Owners and developers of single-family detached residential properties in Vienna long have had to stay within a 25-percent lot-coverage limit.
The town government has maintained that standard for decades to limit the density of residential developments.
But a newly elected Vienna Town Council member is developing a proposal that, if adopted, would allow additional lot coverage for outdoor living spaces and driveway upgrades, provided the properties had modern stormwater-management systems.
“The intention of the proposed amendment is not to allow for larger houses, but rather to allow for outdoor-living spaces and driveway improvements to allow for safe entrance and exit” from residences, said Council member Nisha Patel, who outlined her proposal at the Town Council’s Oct. 28 work session. “I believe this amendment is not a piecemeal approach to updating the zoning ordinance, but rather a side-by-side approach.”
Numerous community members have asked for help regarding the zoning restriction and would benefit from its amendment, she said.
Patel’s draft proposal would allow any existing or new construction to have “an additional 5 percent of lot coverage for driveway expansion, decks, patios, tennis courts or other outdoor sports courts, terraces, screened-in porches not encased in four walls, lead walks and pools, classified as outdoor living space and improvements.”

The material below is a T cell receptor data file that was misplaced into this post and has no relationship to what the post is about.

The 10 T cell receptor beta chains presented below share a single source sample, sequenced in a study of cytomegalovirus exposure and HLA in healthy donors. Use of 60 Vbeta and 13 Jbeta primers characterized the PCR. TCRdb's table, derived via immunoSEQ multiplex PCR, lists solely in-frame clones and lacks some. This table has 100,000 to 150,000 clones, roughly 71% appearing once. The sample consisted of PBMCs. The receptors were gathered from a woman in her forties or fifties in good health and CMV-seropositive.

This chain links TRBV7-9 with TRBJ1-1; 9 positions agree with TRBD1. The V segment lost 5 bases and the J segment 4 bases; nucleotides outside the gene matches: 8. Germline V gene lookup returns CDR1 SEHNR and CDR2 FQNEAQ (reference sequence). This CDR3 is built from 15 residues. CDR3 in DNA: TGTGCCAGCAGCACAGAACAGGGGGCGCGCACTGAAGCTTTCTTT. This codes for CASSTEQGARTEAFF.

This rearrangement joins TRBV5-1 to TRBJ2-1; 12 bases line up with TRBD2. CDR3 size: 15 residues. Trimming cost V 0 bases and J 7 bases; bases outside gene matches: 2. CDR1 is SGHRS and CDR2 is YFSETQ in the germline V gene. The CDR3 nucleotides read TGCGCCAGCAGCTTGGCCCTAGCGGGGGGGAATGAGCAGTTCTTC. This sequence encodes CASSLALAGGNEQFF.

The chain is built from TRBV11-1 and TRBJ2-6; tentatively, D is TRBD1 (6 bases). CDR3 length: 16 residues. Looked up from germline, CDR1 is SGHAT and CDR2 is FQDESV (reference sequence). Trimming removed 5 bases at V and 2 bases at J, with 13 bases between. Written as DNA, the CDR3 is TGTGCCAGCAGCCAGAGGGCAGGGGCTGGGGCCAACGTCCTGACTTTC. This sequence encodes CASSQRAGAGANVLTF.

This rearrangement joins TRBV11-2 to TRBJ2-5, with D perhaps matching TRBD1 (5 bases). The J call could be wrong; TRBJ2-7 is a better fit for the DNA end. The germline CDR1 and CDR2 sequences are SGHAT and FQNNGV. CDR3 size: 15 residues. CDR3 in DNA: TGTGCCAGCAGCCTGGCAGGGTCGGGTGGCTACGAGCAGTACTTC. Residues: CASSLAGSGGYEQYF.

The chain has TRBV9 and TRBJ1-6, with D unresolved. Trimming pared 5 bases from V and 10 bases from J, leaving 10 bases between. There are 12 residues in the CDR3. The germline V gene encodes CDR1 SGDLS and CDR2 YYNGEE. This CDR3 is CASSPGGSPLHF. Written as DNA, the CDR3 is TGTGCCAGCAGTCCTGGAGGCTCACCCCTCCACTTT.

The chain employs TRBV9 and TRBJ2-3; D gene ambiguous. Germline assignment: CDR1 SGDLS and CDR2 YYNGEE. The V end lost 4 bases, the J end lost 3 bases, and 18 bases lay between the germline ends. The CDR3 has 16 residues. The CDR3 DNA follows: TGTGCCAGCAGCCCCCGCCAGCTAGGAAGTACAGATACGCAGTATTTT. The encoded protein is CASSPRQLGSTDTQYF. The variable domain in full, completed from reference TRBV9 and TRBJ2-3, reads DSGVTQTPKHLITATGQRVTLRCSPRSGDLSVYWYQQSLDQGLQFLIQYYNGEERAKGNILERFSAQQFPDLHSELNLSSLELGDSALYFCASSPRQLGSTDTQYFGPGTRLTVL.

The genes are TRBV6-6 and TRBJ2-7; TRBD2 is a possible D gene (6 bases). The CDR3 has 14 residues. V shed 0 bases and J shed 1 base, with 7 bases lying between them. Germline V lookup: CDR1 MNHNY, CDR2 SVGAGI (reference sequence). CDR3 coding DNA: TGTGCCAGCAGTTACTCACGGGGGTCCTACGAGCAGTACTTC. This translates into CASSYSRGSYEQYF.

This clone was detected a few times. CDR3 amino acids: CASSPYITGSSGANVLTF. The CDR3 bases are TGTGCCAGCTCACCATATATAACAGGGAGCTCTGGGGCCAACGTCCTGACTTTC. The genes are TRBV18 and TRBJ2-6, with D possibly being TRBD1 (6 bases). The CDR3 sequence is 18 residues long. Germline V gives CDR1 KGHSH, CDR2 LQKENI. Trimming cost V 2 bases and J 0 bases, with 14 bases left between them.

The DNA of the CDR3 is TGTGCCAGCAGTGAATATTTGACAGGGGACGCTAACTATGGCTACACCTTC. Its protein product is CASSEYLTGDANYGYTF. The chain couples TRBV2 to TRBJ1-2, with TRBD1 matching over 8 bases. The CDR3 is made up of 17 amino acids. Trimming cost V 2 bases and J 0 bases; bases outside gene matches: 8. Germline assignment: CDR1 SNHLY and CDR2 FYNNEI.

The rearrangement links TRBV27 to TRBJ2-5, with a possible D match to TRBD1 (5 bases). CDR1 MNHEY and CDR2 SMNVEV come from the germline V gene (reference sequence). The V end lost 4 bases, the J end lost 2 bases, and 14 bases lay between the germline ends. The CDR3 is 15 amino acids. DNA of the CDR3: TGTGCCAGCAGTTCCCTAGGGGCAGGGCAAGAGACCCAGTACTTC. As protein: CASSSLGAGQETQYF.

The lot-coverage increase would be allowed “as long as a current stormwater-management system is implemented, functional and in compliance with the current required standards and approved by the Department of Public Works,” the proposal read.
Patel’s proposal also stipulates that “failure to implement or update a stormwater-management system voids the additional 5 percent of allowable lot coverage for outdoor living space and improvements.”
Most, if not all, new single-family residential developments in Vienna are close to the 25-percent lot-coverage limit, said Vienna Planning and Zoning Director Cindy Petkac.
Approximately 70.5 percent of Vienna’s land area is zoned residential and 82 percent of that residential space is classified as single-family detached, said Vienna Public Works Director Michael Gallagher.
Mayor Laurie DiRocco expressed concern about unintended consequences of Patel’s proposal, saying it would apply to the majority of land in the town.
“Twenty-five-percent lot coverage is restricting and a prominent feature of Vienna,” she said. “It’s kind of defined our neighborhoods over the years.”
Council member Linda Colbert worried that additional runoff from the increased impervious surface area on such properties could lead to flooding in neighbors’ basements. Gallagher responded that on an individual basis, a 5-percent lot-coverage increase would have a “pretty minimal” effect.
Vienna’s successful land-use policies in the past have prompted some Fairfax County residents living just outside the town to ask Vienna to annex their properties, Colbert said.
“A lot of people in town really do like all the green space in our yards,” she said.
Patel said she’d asked for the Town Council to review her proposal so it could be framed better, and that she hopes to obtain public input. After a public town-hall meeting next spring, the initiative could be sent to the Vienna Planning Commission and then the Town Council for consideration, officials said.
Patel, an ophthalmologist and business owner, was elected to the Town Council in May and took office July 1.